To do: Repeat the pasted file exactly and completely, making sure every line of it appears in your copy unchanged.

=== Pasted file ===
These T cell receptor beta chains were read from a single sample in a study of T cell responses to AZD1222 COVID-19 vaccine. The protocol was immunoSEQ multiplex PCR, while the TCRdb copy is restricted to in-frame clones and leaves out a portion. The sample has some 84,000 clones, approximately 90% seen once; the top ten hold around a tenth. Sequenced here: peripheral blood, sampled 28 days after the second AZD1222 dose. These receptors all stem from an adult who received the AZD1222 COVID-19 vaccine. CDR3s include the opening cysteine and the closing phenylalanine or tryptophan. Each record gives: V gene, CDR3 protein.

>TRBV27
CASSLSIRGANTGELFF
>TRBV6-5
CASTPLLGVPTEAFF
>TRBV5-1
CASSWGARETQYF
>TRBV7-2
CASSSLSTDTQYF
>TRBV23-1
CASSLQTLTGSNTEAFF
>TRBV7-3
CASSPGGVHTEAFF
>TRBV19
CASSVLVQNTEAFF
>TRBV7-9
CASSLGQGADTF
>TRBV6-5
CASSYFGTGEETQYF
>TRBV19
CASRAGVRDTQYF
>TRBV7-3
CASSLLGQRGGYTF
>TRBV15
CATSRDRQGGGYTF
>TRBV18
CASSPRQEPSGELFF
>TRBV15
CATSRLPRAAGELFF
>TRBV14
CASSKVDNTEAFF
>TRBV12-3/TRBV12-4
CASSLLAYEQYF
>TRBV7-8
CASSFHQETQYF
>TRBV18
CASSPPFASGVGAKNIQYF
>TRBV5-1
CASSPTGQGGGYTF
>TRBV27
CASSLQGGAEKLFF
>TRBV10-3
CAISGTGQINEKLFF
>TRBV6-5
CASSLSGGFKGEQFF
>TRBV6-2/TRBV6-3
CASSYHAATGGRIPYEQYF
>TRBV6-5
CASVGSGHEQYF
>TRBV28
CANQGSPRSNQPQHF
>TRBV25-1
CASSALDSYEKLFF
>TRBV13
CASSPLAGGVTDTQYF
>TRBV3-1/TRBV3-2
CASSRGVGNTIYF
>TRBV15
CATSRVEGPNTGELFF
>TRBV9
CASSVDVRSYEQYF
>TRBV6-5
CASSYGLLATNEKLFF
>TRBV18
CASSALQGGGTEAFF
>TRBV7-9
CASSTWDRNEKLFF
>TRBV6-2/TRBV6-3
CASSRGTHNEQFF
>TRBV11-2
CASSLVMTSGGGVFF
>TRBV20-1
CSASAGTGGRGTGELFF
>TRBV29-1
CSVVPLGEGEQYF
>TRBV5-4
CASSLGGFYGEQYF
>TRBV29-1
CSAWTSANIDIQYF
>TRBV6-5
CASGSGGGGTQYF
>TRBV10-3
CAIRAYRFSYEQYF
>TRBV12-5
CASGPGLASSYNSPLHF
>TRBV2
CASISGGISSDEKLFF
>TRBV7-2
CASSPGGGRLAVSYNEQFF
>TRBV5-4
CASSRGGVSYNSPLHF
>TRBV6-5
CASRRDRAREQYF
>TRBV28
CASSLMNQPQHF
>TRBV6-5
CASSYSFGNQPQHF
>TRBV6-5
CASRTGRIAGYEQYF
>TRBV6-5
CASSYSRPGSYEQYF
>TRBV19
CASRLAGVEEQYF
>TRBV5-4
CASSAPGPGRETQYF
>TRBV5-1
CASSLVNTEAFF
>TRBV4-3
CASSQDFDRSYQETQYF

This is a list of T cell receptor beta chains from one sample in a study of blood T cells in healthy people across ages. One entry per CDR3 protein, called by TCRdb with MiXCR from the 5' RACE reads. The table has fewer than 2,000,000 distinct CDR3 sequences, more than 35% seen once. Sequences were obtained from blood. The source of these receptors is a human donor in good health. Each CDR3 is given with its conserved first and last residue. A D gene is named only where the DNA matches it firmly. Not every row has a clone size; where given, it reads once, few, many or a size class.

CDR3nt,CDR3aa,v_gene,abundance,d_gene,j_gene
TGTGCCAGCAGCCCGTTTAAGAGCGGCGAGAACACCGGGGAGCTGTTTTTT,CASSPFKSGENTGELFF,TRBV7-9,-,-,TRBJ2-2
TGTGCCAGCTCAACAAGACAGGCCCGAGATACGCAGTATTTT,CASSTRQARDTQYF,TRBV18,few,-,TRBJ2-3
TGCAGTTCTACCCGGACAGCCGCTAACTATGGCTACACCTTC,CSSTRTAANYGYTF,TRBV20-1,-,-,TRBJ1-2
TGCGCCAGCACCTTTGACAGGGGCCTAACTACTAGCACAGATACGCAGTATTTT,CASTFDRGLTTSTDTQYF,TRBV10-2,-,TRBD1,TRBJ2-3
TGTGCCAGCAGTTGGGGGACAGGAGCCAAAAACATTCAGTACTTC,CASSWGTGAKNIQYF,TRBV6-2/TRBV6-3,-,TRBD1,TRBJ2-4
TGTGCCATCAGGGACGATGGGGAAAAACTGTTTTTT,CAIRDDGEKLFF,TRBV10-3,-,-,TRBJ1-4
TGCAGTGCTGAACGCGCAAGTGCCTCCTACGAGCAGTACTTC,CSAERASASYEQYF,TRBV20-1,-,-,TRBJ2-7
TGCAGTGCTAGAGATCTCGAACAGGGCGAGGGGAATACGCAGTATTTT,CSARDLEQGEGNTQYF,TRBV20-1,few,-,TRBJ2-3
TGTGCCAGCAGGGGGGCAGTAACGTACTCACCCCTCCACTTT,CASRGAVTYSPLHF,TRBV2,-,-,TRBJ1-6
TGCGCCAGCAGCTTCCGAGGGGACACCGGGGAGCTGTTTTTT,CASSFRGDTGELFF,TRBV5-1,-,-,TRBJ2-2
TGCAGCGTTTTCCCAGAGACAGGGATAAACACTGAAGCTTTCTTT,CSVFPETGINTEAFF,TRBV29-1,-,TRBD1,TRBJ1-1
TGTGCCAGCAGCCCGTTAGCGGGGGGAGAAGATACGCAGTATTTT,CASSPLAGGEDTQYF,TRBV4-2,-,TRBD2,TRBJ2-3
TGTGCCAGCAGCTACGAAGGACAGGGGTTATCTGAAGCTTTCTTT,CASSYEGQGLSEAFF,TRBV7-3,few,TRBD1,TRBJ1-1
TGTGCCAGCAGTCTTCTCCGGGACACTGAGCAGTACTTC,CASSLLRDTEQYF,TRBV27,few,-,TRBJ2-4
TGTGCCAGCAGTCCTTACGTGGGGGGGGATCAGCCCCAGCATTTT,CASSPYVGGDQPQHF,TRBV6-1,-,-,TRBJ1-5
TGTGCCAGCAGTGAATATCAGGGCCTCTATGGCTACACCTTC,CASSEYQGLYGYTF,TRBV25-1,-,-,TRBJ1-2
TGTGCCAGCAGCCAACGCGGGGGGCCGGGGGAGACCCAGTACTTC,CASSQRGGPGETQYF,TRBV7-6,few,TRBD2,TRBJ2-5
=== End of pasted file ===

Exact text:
These T cell receptor beta chains were read from a single sample in a study of T cell responses to AZD1222 COVID-19 vaccine. The protocol was immunoSEQ multiplex PCR, while the TCRdb copy is restricted to in-frame clones and leaves out a portion. The sample has some 84,000 clones, approximately 90% seen once; the top ten hold around a tenth. Sequenced here: peripheral blood, sampled 28 days after the second AZD1222 dose. These receptors all stem from an adult who received the AZD1222 COVID-19 vaccine. CDR3s include the opening cysteine and the closing phenylalanine or tryptophan. Each record gives: V gene, CDR3 protein.

>TRBV27
CASSLSIRGANTGELFF
>TRBV6-5
CASTPLLGVPTEAFF
>TRBV5-1
CASSWGARETQYF
>TRBV7-2
CASSSLSTDTQYF
>TRBV23-1
CASSLQTLTGSNTEAFF
>TRBV7-3
CASSPGGVHTEAFF
>TRBV19
CASSVLVQNTEAFF
>TRBV7-9
CASSLGQGADTF
>TRBV6-5
CASSYFGTGEETQYF
>TRBV19
CASRAGVRDTQYF
>TRBV7-3
CASSLLGQRGGYTF
>TRBV15
CATSRDRQGGGYTF
>TRBV18
CASSPRQEPSGELFF
>TRBV15
CATSRLPRAAGELFF
>TRBV14
CASSKVDNTEAFF
>TRBV12-3/TRBV12-4
CASSLLAYEQYF
>TRBV7-8
CASSFHQETQYF
>TRBV18
CASSPPFASGVGAKNIQYF
>TRBV5-1
CASSPTGQGGGYTF
>TRBV27
CASSLQGGAEKLFF
>TRBV10-3
CAISGTGQINEKLFF
>TRBV6-5
CASSLSGGFKGEQFF
>TRBV6-2/TRBV6-3
CASSYHAATGGRIPYEQYF
>TRBV6-5
CASVGSGHEQYF
>TRBV28
CANQGSPRSNQPQHF
>TRBV25-1
CASSALDSYEKLFF
>TRBV13
CASSPLAGGVTDTQYF
>TRBV3-1/TRBV3-2
CASSRGVGNTIYF
>TRBV15
CATSRVEGPNTGELFF
>TRBV9
CASSVDVRSYEQYF
>TRBV6-5
CASSYGLLATNEKLFF
>TRBV18
CASSALQGGGTEAFF
>TRBV7-9
CASSTWDRNEKLFF
>TRBV6-2/TRBV6-3
CASSRGTHNEQFF
>TRBV11-2
CASSLVMTSGGGVFF
>TRBV20-1
CSASAGTGGRGTGELFF
>TRBV29-1
CSVVPLGEGEQYF
>TRBV5-4
CASSLGGFYGEQYF
>TRBV29-1
CSAWTSANIDIQYF
>TRBV6-5
CASGSGGGGTQYF
>TRBV10-3
CAIRAYRFSYEQYF
>TRBV12-5
CASGPGLASSYNSPLHF
>TRBV2
CASISGGISSDEKLFF
>TRBV7-2
CASSPGGGRLAVSYNEQFF
>TRBV5-4
CASSRGGVSYNSPLHF
>TRBV6-5
CASRRDRAREQYF
>TRBV28
CASSLMNQPQHF
>TRBV6-5
CASSYSFGNQPQHF
>TRBV6-5
CASRTGRIAGYEQYF
>TRBV6-5
CASSYSRPGSYEQYF
>TRBV19
CASRLAGVEEQYF
>TRBV5-4
CASSAPGPGRETQYF
>TRBV5-1
CASSLVNTEAFF
>TRBV4-3
CASSQDFDRSYQETQYF

This is a list of T cell receptor beta chains from one sample in a study of blood T cells in healthy people across ages. One entry per CDR3 protein, called by TCRdb with MiXCR from the 5' RACE reads. The table has fewer than 2,000,000 distinct CDR3 sequences, more than 35% seen once. Sequences were obtained from blood. The source of these receptors is a human donor in good health. Each CDR3 is given with its conserved first and last residue. A D gene is named only where the DNA matches it firmly. Not every row has a clone size; where given, it reads once, few, many or a size class.

CDR3nt,CDR3aa,v_gene,abundance,d_gene,j_gene
TGTGCCAGCAGCCCGTTTAAGAGCGGCGAGAACACCGGGGAGCTGTTTTTT,CASSPFKSGENTGELFF,TRBV7-9,-,-,TRBJ2-2
TGTGCCAGCTCAACAAGACAGGCCCGAGATACGCAGTATTTT,CASSTRQARDTQYF,TRBV18,few,-,TRBJ2-3
TGCAGTTCTACCCGGACAGCCGCTAACTATGGCTACACCTTC,CSSTRTAANYGYTF,TRBV20-1,-,-,TRBJ1-2
TGCGCCAGCACCTTTGACAGGGGCCTAACTACTAGCACAGATACGCAGTATTTT,CASTFDRGLTTSTDTQYF,TRBV10-2,-,TRBD1,TRBJ2-3
TGTGCCAGCAGTTGGGGGACAGGAGCCAAAAACATTCAGTACTTC,CASSWGTGAKNIQYF,TRBV6-2/TRBV6-3,-,TRBD1,TRBJ2-4
TGTGCCATCAGGGACGATGGGGAAAAACTGTTTTTT,CAIRDDGEKLFF,TRBV10-3,-,-,TRBJ1-4
TGCAGTGCTGAACGCGCAAGTGCCTCCTACGAGCAGTACTTC,CSAERASASYEQYF,TRBV20-1,-,-,TRBJ2-7
TGCAGTGCTAGAGATCTCGAACAGGGCGAGGGGAATACGCAGTATTTT,CSARDLEQGEGNTQYF,TRBV20-1,few,-,TRBJ2-3
TGTGCCAGCAGGGGGGCAGTAACGTACTCACCCCTCCACTTT,CASRGAVTYSPLHF,TRBV2,-,-,TRBJ1-6
TGCGCCAGCAGCTTCCGAGGGGACACCGGGGAGCTGTTTTTT,CASSFRGDTGELFF,TRBV5-1,-,-,TRBJ2-2
TGCAGCGTTTTCCCAGAGACAGGGATAAACACTGAAGCTTTCTTT,CSVFPETGINTEAFF,TRBV29-1,-,TRBD1,TRBJ1-1
TGTGCCAGCAGCCCGTTAGCGGGGGGAGAAGATACGCAGTATTTT,CASSPLAGGEDTQYF,TRBV4-2,-,TRBD2,TRBJ2-3
TGTGCCAGCAGCTACGAAGGACAGGGGTTATCTGAAGCTTTCTTT,CASSYEGQGLSEAFF,TRBV7-3,few,TRBD1,TRBJ1-1
TGTGCCAGCAGTCTTCTCCGGGACACTGAGCAGTACTTC,CASSLLRDTEQYF,TRBV27,few,-,TRBJ2-4
TGTGCCAGCAGTCCTTACGTGGGGGGGGATCAGCCCCAGCATTTT,CASSPYVGGDQPQHF,TRBV6-1,-,-,TRBJ1-5
TGTGCCAGCAGTGAATATCAGGGCCTCTATGGCTACACCTTC,CASSEYQGLYGYTF,TRBV25-1,-,-,TRBJ1-2
TGTGCCAGCAGCCAACGCGGGGGGCCGGGGGAGACCCAGTACTTC,CASSQRGGPGETQYF,TRBV7-6,few,TRBD2,TRBJ2-5